I really don’t need to try a ct as two of my friends had them and one recently took it off because there unstable as is reported by everyone that returned to a mt. Not sure who you guys are trying to fool but your only fooling yourself. It seems the only way to get the truth is when someone stops using one. Sometimes saving a few dollars just isn’t worth the savings.

    [Reply]

    Frank LeClair Reply:

    I’m not using a car tire to save a few dollars, try TEN times the savings. $250 for a motorcycle tire that lasted me 4500 miles vs. $100 for a car tire I expect to last me 20,000 miles. This with a tire with EQUAL handling, BETTER traction, SMOOTHER ride, and more durable than the motorcycle tire on my heavy cruiser (Vulcan 2000). The savings is just the icing on the cake, there’s more reasons than just money.

    Sure, a few return to MC tires because they didn’t like the feel of a car tire. The vast majority stick with it and many wouldn’t trade back to a MC tire if you bought them the tire (negating your argument that people ONLY do it just to save a few bucks).

    I plan on trying a MC tire again (I’ll try an Avon Cobra this time) after my car tire wears out in another 12,000 miles, just to get a comparison.

    Ron Reply:

    What are you talking about, mileage? EVERYONE agrees they suck on anything but perfect pavement but following a person on unfamiliar roads around a corner you need to drop back or take your chances there isn’t a fluctuation in the road because now your at the verge of a blink of an eye accident period! Admitted by MANY that have come back from using a ct is it’s not for new rider which might think is cool after reading ct users foolish posts! And the only reason to use one is because one can’t afford a real motorcycle tire and are willing to sacrifice the superior handling of a MT. Promoting a ct is brainless!

    [Reply]

  5. seventhson on June 18th, 2012 7:25 pm

    I forgot to mention….my bike also demonstrated a severe high speed wobble that was not there with a motorcycle tire. Those of you who promote this foolishness should keep you’re opinions off the internet….as you have no idea how a car tire might affect a motorcycle other than your own. Motorcycle manufacturers carefully select certain tires for their bikes. The choices they make come from hundreds of hours of R&D. The wrong tire choices can be adverse and worse…unpredictable and dangerous.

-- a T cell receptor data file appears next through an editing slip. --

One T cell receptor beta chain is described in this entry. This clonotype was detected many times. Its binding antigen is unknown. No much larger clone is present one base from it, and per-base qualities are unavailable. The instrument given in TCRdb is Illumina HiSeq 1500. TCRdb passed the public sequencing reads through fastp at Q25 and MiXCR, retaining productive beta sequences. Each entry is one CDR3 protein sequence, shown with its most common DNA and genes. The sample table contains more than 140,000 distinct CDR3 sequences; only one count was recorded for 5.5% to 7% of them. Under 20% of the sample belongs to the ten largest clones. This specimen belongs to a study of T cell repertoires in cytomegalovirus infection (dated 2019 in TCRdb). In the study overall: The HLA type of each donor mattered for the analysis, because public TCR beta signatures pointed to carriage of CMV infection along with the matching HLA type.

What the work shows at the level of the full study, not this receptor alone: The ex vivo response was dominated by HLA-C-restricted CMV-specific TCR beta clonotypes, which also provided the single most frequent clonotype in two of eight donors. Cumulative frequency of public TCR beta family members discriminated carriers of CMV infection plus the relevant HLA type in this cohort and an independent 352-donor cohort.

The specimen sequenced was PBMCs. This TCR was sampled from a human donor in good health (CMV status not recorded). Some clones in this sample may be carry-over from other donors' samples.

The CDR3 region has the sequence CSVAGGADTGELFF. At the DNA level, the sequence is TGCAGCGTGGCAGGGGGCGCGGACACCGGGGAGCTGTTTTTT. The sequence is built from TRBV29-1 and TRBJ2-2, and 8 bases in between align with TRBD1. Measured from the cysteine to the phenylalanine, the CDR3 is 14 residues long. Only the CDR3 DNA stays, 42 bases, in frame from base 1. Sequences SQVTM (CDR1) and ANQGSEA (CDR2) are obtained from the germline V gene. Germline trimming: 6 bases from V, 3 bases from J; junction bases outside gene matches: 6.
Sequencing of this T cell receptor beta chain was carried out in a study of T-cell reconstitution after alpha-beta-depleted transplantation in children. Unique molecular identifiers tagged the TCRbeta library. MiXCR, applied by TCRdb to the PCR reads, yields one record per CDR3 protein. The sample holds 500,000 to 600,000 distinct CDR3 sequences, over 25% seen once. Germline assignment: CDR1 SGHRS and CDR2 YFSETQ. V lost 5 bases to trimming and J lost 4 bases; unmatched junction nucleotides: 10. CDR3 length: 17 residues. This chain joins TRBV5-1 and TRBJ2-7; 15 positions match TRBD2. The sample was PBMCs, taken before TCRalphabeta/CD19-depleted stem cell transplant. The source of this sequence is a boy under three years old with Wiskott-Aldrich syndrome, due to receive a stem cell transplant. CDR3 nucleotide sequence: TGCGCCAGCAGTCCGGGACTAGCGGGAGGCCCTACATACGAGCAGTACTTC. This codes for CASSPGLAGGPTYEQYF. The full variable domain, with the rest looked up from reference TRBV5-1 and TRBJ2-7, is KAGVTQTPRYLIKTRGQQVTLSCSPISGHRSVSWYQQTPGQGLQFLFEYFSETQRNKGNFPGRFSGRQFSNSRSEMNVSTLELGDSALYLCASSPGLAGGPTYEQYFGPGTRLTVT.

[Reply]

    Frank LeClair Reply:

    I’ve heard that a car tire can make an existing issue (that perhaps isn’t evident with a MC tire) worse. I’ve read reports of some riders experiencing wobbles at higher speeds because the car tire accentuated problems with loose or worn our steering head bearings (Haven’t been doing any wheelies with your Stratoliner, have you? ;) )

    The tire you’re running on the front may also have something to do with it. When I bought my Vulcan 2000, I mounted new Metzler ME880′s front and rear. Never experienced any wobbles or instability, EXCEPT if I took both hands off the bars at any speed (Y’know, sometimes you have to adjust a wrist cuff on the jacket, or it takes two hands to open some jacket vents). The bars would start wobbling gently and build up quickly to a death wobble if I hadn’t have grabbed them! When the rear tire wore out in 4500 miles and I put the car tire on, it didn’t change that behavior – the wobble would start immediately if I took my hands off the bars for even a moment.

    When the front ME880 wore out, I put on an Avon Cobra. The wobble is now completely gone.

    You are right though, I don’t know how a car tire would effect anyone else’s bike but mine, except from the firsthand accounts of other people who have tried it. Your experience is different, thanks for sharing.

    [Reply]

    seventhson Reply: